Confirmed participants now exceed 60 attendees with room for a total of 120 at the Hermitage Conference facilities, Aoraki Mount Cook National Park.  Awards are also available for two young New Zealand professionals to be sponsored at the conference.

In addition to our primary supporters: The NZ Alpine Club, Department of Conservation, the NZ Federation of Mountain Clubs, the American Alpine Club, the American National Park Service and the Petzl Foundation, we are pleased to welcome associate sponsors Adventure Consultants and TRC Tourism.

Since its inception in 1891, the New Zealand Alpine Club have been strong advocates for the sustainable use of mountain lands, and for protection where there are high conservation values, such as supporting various national parks and reserve initiatives.

Arthur P.Harper combined with George Mannering and Malcolm Ross in 1891 to form the New Zealand Alpine Club. Harper was president of the New Zealand from 1914 to 1932, and was instrumental in the formation of the Federated Mountain Clubs of New Zealand in 1930, and served as its president (1933–34) and patron (1952–54). He encouraged the establishment of reserves and national parks and became a member of the Honorary Geographic Board of New Zealand in 1934, and of the Tongariro National Park Board in 1938. In the 1940s he gave radio talks on the mountains, and he was president of the Forest and Bird Protection Society of New Zealand from 1948. Two years later he was awarded the Loder Cup for encouraging the protection of New Zealand’s flora, and in 1952 he was made a CBE for his services to conservation and mountaineering. NZAC Presidents after Harper, carried on the tradition of environmental advocates.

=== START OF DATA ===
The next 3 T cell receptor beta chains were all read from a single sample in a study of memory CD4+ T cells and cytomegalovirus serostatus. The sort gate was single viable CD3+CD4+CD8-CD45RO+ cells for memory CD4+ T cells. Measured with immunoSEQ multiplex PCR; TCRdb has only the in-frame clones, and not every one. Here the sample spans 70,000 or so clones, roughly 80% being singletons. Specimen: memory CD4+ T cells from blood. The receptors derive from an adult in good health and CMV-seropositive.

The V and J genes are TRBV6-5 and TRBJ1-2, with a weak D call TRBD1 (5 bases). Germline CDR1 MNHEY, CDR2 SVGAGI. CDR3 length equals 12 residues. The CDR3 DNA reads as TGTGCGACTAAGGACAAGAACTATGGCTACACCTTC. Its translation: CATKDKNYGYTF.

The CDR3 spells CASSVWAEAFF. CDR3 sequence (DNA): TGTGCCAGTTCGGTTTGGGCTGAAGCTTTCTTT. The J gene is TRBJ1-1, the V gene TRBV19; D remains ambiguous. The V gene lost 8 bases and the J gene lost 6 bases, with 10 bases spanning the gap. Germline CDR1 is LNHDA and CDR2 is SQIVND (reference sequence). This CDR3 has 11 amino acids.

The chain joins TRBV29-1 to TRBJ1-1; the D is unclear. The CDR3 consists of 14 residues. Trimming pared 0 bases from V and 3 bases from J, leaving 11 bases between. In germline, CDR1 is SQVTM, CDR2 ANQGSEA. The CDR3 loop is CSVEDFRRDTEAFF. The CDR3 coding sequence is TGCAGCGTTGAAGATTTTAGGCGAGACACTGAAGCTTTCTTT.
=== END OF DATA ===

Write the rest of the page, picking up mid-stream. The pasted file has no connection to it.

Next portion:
The advocacy role started by the founding fathers of the NZ Alpine Club should not only be carried on, but stepped up, particularly in terms of mountain laws and protection.  According to a recent FAO report, “mountains have only recently begun to attract the attention of political decision-makers and economic planners. Mountain law is, thus, still in its infancy: only a few mountain-specific legal instruments, national and international, are currently in place. Still, a few countries — France, Georgia, Italy, Switzerland and Ukraine are examples — have enacted legal instruments focusing specifically on mountain areas, and other countries are in the process of developing similar legislation.

New Zealand is a world leader in preserving mountain lands and the Conference organisers, Dave Bamford and John Cocks, believe this is an opportunity to share what we are doing in the mountain lands of New Zealand, while learning from what other nations are doing.

In February 1887, newspapers reported Ngāti Tūwharetoa’s proposal to gift the mountain tops of Tongariro, Ngāuruhoe and Ruapehu to the Crown so a national park could be established. National parks were a relatively new concept – Yellowstone National Park in the United States had been created in 1872